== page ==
China’s Crackdown on Its Biggest Companies
Tech titan Tencent is among the many companies swept up in China’s crackdown across multiple industries
With market-trembling new rules and investigations, Beijing’s crackdown on its most prominent companies has seeped into nearly every aspect of modern life, wiping billions of dollars from Chinese and Hong Kong-listed stocks and bamboozling investment sages.
From after-school tutoring to music streaming apps, and shopping to bike-sharing, stellar firms have been hit as Beijing tightens the leash on corporations, citing national security and antitrust concerns.
Whether motivated by the control reflexes of the Communist Party or to avoid market contortions hurting the pockets and safety of the Chinese public, few expect this to be the end of the crackdown.
Here are some of the sectors caught in regulators’ jaws so far.
Top food delivery app Meituan‘s shares have fallen about 15 percent from Friday after regulators suddenly announced new worker protection rules this week.
Employers in China’s booming food delivery sector, a lunchtime lifeline for millions of office workers, must now enforce minimum salary levels and “relax delivery time limits”.
Meituan and rival Alibaba-owned Ele.me have come under fire in recent months after local media exposed the dangerous routes taken by drivers on tight delivery deadlines.
Hong Kong-listed Meituan’s stocks had already taken a beating in April when regulators launched an antitrust probe of its lifestyle super-app, which also allows users to book entertainment, health and leisure services.
Beijing also trotted out new rules on Saturday requiring tutoring companies to become non-profits and forbidding weekend classes, sending the valuations of private education stocks plunging. Analysts said the move made the companies virtually uninvestable.
The government said the industry, worth $260 billion in 2018 according to consultancy and research firm L.E.K. Consulting, had been “hijacked by capital”.
The founders of New Oriental and Gaotu Techedu almost instantly lost their billionaire statuses after the rules were announced.
Their fortunes were built by capitalizing on China’s hyper-competitive education system where parents try to give their children any advantage they can afford.
Market-leader Didi Chuxing was banned from Chinese app stores in early July, just days after raising $4.4 billion in a New York IPO.
The company had gone ahead with its debut despite pushback from Chinese authorities concerned that a listing could place Didi’s user data in foreign hands.
Beijing eventually sent officials from seven government departments to the firm for on-site cybersecurity investigations.
The company, whose stock has fallen around 40 percent since its Wall Street listing, could face a multibillion dollar fine or suspension of certain operations as a punishment, Bloomberg reported last week.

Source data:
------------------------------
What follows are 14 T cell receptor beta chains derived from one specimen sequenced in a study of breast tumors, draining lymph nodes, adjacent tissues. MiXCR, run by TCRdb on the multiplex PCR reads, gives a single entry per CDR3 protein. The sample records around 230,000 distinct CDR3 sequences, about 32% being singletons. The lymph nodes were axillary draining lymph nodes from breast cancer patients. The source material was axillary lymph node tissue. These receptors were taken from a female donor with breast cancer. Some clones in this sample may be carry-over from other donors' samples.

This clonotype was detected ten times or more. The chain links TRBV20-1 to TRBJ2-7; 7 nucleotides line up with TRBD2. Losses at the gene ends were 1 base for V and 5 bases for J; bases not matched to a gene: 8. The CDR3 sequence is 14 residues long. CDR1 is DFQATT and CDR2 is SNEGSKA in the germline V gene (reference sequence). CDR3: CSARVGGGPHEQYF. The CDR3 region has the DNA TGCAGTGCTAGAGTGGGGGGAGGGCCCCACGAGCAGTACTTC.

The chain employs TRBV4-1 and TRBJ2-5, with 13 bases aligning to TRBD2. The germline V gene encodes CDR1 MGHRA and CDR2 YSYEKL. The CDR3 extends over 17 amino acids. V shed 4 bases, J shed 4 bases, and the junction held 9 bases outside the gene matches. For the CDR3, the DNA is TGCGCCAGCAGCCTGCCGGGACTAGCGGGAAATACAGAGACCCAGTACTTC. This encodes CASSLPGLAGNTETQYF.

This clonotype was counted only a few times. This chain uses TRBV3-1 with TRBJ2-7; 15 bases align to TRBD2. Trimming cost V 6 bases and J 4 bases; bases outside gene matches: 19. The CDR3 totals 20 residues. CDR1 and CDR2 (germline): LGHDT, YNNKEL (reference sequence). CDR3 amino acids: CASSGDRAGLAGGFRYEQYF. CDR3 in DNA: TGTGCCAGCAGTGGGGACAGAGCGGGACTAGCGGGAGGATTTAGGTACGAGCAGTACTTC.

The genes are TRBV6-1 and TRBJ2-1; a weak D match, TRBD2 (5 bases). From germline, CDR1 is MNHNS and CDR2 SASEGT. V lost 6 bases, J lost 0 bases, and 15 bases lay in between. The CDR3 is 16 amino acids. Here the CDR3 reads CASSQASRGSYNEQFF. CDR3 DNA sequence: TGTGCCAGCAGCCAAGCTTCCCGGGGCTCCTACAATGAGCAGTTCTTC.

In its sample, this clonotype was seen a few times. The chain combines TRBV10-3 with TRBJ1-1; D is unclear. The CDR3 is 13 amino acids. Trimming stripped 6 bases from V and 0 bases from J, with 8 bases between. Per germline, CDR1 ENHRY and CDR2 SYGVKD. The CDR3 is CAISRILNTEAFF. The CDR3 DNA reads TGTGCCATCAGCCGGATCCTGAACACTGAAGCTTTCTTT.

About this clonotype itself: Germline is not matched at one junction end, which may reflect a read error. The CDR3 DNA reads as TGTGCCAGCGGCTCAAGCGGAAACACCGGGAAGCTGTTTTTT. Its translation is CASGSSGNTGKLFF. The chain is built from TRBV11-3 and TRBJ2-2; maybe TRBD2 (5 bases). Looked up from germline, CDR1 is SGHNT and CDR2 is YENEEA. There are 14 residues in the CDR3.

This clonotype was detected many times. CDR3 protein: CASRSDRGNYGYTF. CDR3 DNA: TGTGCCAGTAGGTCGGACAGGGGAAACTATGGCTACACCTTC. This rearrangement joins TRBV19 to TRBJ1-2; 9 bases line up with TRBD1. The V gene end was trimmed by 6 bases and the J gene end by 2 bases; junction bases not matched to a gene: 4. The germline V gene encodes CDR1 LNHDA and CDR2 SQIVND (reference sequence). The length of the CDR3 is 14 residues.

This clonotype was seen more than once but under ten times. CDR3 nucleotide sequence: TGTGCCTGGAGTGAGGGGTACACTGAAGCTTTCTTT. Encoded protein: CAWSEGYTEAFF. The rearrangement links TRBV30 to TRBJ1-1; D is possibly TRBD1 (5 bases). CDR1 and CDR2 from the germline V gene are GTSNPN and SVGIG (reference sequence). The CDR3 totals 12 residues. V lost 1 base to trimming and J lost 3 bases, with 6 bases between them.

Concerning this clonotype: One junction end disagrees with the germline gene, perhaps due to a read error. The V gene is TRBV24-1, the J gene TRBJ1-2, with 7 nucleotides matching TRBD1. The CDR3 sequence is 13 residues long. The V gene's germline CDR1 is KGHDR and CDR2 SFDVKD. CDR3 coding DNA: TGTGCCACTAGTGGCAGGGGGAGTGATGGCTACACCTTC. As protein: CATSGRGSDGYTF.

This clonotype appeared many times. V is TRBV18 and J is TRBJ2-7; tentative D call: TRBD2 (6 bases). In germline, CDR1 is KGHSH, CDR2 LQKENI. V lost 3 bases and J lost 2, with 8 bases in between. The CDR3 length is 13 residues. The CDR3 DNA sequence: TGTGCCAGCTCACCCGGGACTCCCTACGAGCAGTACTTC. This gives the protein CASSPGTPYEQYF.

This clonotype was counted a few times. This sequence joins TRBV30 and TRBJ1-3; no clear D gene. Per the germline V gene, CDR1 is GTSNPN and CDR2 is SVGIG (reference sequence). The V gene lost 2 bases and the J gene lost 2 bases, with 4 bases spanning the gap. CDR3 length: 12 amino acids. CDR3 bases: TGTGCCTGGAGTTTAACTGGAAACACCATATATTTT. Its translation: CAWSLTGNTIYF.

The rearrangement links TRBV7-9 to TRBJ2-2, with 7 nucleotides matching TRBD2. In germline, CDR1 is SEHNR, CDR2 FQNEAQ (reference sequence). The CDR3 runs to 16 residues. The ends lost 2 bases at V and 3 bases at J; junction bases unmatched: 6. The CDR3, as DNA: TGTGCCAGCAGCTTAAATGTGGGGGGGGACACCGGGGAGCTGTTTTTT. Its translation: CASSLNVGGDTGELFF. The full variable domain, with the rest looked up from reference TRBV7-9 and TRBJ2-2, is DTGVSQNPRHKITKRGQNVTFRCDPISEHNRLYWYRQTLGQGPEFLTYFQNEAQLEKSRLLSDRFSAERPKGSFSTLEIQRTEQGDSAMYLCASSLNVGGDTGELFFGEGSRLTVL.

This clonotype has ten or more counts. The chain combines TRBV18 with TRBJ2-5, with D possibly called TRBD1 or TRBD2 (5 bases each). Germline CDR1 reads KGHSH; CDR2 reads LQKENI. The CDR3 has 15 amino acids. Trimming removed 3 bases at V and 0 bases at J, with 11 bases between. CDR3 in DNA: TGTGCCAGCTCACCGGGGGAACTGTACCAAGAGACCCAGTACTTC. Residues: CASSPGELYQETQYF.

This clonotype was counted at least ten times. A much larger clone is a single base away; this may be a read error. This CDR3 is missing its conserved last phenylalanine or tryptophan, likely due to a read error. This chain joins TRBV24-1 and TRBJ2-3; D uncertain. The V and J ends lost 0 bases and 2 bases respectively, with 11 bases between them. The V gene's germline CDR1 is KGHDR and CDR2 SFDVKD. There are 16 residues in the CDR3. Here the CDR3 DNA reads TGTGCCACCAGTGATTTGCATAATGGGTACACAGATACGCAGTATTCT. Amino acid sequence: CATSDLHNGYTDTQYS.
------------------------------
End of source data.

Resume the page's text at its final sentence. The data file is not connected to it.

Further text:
Beijing has also squeezed out of its market miners and traders of bitcoin and other digital currencies, arresting more than a thousand people for laundering money using cryptocurrencies in June.
China banned crypto trading in 2019 and multiple provinces have ordered energy-intensive crypto-mining outfits to shut down in recent months, citing concerns about spiking power consumption.
Analysts say China fears cryptocurrency transactions could aid illicit investment and threaten government controls on capital outflows.
The crackdown also allows China room to introduce its own digital currency, which can be monitored by the central government.
Jack Ma’s e-commerce empire Alibaba was fined a record 18.2 billion yuan ($2.8 billion) by antitrust authorities in April, after the government said it had “abused its dominant position in the market” by forbidding merchants to advertise wares on rival sites.
A planned $35 billion listing by its fintech arm Ant Financial was scrapped by authorities late last year, with Ant ordered to jettison its financial services and return to its roots as an online payment platform.
Social media and entertainment behemoth Tencent has come under increasing pressure. The state market regulator shot down plans for a merger between Huya and Douyu, China’s two largest video game live-streaming sites that Tencent owns stakes in. The merger would have granted it majority control over the combined entity.
Tencent’s entertainment empire faced a new setback on Saturday after the State Administration for Market Regulation ruled that the company must give up its exclusive rights deals with music labels after violating antitrust laws.
Meanwhile, TikTok parent Bytedance, Tencent and dozens of other private companies were summoned by regulators in April and urged to “heed the warning” of Alibaba.
A draft rule released by cyberspace authorities requires platforms with more than a million users to submit to cybersecurity reviews before overseas IPOs.
This could have a chilling effect on future listings by Chinese companies as they think twice about attracting Beijing’s wrath.
That also sweeps in all manner of start-ups in China’s vast consumer market.
Bike-sharing platform Hello Inc said it would scrap a planned Nasdaq IPO in a regulatory filing Wednesday, shortly after the popular Pinterest-like app Xiaohongshu put similar plans on hold.
Still, it appears officials have been spooked by the reaction to their latest moves. On Wednesday regulators called top bankers in for a last-minute meeting to soothe fears about the crackdown, according to Bloomberg News.
The move came after several local media outlets on Wednesday night republished commentary from the official Xinhua news agency that declared “the foundation for China’s capital market development is still solid”.
Shares in badly hit tech and tuition firms rallied Thursday, while Hong Kong and mainland markets both surged after taking a beating at the start of the week.